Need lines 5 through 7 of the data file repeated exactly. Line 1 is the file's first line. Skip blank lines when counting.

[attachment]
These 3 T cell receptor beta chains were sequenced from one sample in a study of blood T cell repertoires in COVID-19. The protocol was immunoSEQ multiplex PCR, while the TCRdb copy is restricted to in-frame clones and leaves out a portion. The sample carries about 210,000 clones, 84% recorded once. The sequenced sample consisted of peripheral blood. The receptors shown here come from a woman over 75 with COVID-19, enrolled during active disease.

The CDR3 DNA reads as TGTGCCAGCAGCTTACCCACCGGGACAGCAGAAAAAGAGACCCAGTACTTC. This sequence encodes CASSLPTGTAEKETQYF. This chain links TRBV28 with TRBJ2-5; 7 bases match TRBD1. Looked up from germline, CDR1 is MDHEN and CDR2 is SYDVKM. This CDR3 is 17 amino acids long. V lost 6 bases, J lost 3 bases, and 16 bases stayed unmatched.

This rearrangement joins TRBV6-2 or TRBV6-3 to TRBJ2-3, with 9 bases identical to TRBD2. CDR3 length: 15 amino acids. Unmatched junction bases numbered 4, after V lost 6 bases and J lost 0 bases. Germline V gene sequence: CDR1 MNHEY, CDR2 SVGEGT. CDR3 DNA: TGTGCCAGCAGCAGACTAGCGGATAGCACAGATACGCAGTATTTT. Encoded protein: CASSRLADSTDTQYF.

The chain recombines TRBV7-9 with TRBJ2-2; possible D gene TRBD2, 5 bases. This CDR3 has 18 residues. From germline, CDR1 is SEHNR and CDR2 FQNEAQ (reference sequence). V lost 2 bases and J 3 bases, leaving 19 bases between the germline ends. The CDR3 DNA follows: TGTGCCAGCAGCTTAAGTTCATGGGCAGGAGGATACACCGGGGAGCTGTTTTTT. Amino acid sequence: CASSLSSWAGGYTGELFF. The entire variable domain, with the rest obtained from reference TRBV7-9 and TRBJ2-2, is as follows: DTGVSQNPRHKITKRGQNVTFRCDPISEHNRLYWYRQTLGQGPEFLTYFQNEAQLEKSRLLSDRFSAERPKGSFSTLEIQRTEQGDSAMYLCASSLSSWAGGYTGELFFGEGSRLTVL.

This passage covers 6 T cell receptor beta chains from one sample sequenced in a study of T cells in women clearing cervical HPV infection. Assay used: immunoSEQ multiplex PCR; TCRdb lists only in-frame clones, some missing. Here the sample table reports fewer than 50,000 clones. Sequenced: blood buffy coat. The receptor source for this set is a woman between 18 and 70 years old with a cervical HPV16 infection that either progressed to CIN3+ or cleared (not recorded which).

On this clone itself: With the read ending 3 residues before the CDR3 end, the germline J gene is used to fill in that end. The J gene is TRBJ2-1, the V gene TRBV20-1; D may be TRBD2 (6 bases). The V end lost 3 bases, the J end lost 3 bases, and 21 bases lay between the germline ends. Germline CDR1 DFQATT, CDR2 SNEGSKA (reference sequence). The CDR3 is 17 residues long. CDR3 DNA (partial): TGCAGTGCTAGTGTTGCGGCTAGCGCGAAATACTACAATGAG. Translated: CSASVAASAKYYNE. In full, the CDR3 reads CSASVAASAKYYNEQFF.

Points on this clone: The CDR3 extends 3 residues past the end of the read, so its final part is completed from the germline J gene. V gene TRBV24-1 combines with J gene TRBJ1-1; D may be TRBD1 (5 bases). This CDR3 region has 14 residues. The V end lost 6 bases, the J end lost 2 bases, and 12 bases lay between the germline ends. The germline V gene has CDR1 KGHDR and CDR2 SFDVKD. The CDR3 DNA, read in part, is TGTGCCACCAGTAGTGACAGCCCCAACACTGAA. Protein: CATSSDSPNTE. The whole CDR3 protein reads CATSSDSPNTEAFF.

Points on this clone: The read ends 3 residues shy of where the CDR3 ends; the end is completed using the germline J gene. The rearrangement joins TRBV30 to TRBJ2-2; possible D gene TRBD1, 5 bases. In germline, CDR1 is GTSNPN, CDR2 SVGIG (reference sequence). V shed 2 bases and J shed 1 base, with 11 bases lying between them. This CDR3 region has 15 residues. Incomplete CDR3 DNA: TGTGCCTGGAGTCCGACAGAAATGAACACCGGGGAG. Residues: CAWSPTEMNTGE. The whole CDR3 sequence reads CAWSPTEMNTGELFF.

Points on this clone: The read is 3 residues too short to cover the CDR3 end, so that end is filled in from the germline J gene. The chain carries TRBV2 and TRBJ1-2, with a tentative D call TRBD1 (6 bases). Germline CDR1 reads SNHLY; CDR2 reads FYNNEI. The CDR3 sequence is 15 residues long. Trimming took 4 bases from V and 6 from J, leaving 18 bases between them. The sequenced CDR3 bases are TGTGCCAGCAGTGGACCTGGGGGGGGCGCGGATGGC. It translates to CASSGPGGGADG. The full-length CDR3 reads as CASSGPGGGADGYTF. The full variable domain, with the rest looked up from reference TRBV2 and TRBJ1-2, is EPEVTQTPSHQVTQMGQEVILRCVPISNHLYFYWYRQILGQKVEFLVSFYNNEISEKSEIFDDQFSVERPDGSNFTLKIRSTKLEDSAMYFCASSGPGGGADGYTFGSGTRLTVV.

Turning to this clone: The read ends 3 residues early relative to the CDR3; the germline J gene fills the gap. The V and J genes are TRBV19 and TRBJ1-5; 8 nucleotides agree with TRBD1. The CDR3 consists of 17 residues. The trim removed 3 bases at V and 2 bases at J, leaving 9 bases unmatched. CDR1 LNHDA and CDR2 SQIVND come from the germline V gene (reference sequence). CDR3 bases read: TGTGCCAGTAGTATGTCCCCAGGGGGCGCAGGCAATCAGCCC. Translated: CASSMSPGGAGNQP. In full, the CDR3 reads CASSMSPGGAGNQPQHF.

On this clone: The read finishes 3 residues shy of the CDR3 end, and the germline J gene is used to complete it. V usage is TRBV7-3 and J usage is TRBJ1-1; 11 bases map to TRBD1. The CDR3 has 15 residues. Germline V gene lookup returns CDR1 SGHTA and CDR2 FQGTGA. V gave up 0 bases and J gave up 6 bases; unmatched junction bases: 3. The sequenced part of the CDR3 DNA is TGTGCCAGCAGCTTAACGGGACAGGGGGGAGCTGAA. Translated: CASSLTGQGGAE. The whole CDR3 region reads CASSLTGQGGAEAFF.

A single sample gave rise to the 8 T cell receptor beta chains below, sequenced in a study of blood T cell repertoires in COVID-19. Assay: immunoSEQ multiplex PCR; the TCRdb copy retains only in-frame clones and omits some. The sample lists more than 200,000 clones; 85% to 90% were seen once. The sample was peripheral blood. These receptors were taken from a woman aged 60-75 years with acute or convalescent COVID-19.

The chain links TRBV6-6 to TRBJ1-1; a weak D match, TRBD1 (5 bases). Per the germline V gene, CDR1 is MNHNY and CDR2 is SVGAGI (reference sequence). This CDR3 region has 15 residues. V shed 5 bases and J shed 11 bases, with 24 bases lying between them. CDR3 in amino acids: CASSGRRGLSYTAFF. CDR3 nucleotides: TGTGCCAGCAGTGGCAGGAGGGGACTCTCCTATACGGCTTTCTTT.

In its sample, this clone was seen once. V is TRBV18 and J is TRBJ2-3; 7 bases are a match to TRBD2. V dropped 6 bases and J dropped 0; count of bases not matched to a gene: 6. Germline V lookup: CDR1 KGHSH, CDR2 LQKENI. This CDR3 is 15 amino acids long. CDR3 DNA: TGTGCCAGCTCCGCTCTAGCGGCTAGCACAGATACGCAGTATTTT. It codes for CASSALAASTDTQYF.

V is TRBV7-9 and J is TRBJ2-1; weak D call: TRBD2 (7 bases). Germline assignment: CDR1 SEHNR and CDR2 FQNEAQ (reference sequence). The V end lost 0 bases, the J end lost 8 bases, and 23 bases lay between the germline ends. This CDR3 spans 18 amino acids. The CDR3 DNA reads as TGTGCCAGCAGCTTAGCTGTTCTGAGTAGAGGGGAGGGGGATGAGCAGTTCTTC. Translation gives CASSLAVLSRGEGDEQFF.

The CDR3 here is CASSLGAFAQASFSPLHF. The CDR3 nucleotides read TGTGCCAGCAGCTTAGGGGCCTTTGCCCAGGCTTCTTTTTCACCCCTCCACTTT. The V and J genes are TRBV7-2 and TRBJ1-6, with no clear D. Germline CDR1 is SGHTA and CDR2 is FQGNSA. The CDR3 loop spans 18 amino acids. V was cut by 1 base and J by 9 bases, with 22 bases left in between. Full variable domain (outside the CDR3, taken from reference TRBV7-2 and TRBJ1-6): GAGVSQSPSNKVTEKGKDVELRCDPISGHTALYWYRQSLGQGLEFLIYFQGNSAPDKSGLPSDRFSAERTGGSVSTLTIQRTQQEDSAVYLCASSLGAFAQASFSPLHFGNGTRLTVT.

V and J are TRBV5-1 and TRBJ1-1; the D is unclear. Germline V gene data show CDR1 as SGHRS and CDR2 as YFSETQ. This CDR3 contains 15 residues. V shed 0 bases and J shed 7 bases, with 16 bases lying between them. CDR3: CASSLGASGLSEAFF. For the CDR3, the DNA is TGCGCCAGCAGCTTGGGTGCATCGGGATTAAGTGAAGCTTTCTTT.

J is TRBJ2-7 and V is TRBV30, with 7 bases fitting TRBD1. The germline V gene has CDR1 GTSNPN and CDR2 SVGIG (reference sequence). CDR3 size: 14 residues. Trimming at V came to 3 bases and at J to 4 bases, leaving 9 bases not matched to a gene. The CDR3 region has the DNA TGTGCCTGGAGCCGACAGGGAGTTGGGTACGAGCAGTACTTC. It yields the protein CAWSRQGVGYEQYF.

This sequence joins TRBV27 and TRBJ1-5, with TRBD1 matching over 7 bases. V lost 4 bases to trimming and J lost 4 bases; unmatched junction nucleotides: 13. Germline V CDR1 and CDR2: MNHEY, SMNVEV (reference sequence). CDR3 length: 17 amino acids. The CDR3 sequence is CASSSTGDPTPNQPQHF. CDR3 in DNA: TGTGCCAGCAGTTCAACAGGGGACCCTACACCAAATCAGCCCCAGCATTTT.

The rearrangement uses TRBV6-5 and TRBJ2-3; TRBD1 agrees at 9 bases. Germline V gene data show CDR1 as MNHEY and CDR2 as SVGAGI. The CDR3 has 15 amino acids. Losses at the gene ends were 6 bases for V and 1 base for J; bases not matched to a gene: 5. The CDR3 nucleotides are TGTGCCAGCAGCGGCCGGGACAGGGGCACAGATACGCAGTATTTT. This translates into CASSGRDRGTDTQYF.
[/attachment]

This passage covers 6 T cell receptor beta chains from one sample sequenced in a study of T cells in women clearing cervical HPV infection. Assay used: immunoSEQ multiplex PCR; TCRdb lists only in-frame clones, some missing. Here the sample table reports fewer than 50,000 clones. Sequenced: blood buffy coat. The receptor source for this set is a woman between 18 and 70 years old with a cervical HPV16 infection that either progressed to CIN3+ or cleared (not recorded which).

On this clone itself: With the read ending 3 residues before the CDR3 end, the germline J gene is used to fill in that end. The J gene is TRBJ2-1, the V gene TRBV20-1; D may be TRBD2 (6 bases). The V end lost 3 bases, the J end lost 3 bases, and 21 bases lay between the germline ends. Germline CDR1 DFQATT, CDR2 SNEGSKA (reference sequence). The CDR3 is 17 residues long. CDR3 DNA (partial): TGCAGTGCTAGTGTTGCGGCTAGCGCGAAATACTACAATGAG. Translated: CSASVAASAKYYNE. In full, the CDR3 reads CSASVAASAKYYNEQFF.

Points on this clone: The CDR3 extends 3 residues past the end of the read, so its final part is completed from the germline J gene. V gene TRBV24-1 combines with J gene TRBJ1-1; D may be TRBD1 (5 bases). This CDR3 region has 14 residues. The V end lost 6 bases, the J end lost 2 bases, and 12 bases lay between the germline ends. The germline V gene has CDR1 KGHDR and CDR2 SFDVKD. The CDR3 DNA, read in part, is TGTGCCACCAGTAGTGACAGCCCCAACACTGAA. Protein: CATSSDSPNTE. The whole CDR3 protein reads CATSSDSPNTEAFF.